The book title, The Army and Politics in Zimbabwe: Mujuru, the Liberation Fighter and Kingmaker, begins with a social abstraction followed by the biographical subject, where one might expect the reverse. This doubles the author’s obligation to establish broader connections between Mujuru’s life and his country’s history. As it turns out, events in Mujuru’s life, and scrutiny of his character at those various points, easily give into the broader horizon of Zimbabwe and Southern Africa before and after independence. As a Bulawayo youth and ZIPRA cadre, his early biography counter-balances the Harare-centrism of patriotic history. Later on, we follow him as a calculating peacetime army general, an acquisitive post-independence leader who breaks the Socialist “leader’s code,” determined to get something out of his wartime sacrifices, and a friend with a memory when Mozambique’s Samora Machel, whom he had earlier persuaded to open up his country for ZANLA, comes back for military favours.

The end of Robert Mugabe’s rule was greeted with momentous national celebration.
GCIS

In their understandable desperation for saints – forgiving Zimbabweans went from missing dictator Robert Mugabe barely a year into Emmerson Mnangagwa’s administration to now memorialising racist Rhodesian prime minister Ian Smith as a better leader than Mnangagwa – compatriots remember Mujuru as something of a martyr. He could be credited with democratic assertiveness on few accounts – his question to Mugabe and Joshua Nkomo, as a new ZANU PF politburo member, on when the two old ones were planning to retire, his feeling that he was the kingmaker who could stand up to Mugabe, and his supposed support for Simba Makoni’s rebellion in 2008. As for his kingmaker cred, Mugabe was not as remembering as he thought. Did he take moral exception to Gukurahundi, so that his name has been generally left out among the architects of Zimbabwe’s “original sin?” In fact, Tendi implicates him in “the human rights violations of the early 1980s.”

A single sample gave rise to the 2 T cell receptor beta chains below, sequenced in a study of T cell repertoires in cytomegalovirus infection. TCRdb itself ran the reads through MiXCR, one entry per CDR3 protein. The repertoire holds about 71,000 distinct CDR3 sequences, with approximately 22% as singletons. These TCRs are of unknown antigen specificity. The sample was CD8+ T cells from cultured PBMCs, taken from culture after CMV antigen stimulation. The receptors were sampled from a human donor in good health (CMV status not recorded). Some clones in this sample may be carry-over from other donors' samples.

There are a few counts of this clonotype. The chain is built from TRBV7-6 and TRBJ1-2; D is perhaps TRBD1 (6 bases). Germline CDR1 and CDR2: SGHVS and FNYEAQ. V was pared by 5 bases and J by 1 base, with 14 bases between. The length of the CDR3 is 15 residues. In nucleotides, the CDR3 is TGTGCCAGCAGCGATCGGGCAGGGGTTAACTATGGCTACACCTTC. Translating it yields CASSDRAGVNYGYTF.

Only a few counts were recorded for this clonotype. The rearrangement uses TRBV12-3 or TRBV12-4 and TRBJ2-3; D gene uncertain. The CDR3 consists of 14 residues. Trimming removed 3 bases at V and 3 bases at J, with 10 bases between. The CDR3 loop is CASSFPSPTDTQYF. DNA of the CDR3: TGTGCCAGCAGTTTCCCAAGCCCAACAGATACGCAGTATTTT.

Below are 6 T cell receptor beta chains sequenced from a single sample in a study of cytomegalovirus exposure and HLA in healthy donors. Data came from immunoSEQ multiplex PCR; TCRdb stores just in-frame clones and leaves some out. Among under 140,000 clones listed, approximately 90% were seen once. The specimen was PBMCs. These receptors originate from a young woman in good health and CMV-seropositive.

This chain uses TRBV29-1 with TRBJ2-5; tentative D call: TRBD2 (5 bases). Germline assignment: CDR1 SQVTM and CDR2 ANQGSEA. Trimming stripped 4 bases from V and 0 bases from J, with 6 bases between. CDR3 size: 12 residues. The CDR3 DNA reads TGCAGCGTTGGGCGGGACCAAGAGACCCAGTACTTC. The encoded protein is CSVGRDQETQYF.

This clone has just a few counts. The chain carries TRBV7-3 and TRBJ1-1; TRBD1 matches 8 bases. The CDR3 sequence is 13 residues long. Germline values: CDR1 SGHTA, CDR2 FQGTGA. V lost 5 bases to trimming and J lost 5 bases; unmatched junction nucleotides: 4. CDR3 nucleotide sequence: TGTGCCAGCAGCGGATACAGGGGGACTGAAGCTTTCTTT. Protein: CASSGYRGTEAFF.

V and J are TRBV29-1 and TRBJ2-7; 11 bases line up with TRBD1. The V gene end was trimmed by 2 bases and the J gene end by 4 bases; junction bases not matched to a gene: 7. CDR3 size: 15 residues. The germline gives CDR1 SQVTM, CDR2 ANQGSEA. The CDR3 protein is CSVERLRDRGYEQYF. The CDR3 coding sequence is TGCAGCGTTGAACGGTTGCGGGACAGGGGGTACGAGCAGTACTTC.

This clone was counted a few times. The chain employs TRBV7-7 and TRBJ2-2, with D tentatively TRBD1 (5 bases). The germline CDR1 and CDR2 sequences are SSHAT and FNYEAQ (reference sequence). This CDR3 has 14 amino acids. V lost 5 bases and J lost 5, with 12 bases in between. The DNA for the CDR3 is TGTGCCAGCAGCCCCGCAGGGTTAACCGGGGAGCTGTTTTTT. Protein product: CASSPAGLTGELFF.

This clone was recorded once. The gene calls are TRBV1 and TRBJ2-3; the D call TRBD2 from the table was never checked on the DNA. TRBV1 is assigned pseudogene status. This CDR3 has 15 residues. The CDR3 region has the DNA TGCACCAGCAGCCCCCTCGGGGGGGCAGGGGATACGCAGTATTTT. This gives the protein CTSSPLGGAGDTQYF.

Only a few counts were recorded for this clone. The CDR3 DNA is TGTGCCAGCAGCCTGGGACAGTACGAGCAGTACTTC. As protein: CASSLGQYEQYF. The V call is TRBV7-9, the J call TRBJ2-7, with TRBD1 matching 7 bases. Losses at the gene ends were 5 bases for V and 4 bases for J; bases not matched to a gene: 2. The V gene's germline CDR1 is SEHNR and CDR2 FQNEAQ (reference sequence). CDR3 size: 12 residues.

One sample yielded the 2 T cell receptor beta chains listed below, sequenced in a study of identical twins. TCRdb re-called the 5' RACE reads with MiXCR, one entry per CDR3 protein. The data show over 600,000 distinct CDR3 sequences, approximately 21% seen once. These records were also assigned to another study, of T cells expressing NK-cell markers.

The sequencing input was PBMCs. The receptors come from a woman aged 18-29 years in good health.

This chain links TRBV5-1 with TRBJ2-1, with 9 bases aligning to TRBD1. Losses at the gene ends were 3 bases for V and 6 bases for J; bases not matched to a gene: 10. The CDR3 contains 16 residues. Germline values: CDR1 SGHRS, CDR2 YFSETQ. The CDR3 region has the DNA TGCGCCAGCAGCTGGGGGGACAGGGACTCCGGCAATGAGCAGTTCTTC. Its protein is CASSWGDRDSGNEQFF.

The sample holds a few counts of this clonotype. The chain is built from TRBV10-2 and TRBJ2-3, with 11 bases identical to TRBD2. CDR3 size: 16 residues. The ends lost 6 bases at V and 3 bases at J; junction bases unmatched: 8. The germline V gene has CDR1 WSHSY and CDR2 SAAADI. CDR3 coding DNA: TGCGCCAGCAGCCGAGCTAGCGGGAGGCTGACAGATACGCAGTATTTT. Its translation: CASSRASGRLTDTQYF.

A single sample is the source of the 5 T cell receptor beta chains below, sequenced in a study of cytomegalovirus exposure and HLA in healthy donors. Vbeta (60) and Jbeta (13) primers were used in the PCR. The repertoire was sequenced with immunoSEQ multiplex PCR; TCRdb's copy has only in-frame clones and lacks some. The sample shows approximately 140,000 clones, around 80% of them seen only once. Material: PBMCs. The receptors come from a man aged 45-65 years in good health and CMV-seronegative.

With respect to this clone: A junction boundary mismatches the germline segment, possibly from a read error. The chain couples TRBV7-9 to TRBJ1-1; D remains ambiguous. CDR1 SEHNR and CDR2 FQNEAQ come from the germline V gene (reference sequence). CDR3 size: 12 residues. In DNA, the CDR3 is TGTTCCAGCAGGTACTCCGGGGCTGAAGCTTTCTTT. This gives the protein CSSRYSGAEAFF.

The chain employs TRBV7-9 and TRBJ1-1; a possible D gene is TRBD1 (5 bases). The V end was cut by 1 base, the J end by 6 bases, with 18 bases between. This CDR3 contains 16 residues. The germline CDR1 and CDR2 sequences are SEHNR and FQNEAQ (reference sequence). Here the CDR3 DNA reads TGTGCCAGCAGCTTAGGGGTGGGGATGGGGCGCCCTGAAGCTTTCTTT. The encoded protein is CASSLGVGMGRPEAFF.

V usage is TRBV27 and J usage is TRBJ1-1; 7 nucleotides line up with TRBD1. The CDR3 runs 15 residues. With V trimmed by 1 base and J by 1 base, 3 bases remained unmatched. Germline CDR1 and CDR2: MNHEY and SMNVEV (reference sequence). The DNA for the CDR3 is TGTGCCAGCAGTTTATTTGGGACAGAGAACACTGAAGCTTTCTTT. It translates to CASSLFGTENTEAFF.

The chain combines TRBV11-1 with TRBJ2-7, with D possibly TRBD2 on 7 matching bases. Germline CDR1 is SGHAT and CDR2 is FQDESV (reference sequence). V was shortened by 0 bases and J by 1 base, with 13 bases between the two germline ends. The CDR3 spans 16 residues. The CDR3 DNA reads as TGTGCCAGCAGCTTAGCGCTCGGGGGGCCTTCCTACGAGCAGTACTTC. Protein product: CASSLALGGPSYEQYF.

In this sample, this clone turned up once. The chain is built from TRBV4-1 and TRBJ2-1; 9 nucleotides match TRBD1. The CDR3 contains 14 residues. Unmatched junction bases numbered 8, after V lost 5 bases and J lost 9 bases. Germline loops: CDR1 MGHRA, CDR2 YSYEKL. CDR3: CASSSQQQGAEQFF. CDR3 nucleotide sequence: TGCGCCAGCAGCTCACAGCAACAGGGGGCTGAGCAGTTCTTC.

There are consequential takeaways from the book. Mujuru is portrayed as the power behind Mugabe’s rise to power. Tendi thinks highly of the discipline conventionally trained ZIPRA soldiers had over ZANLA. Originally ZIPRA, Mujuru might simply have had a healthy respect for party leadership, whereas other ZANU actors were not quite above ethnicity and mutiny. When Mugabe came to Mozambique as the new president of the party, Mujuru only had to stick with protocol.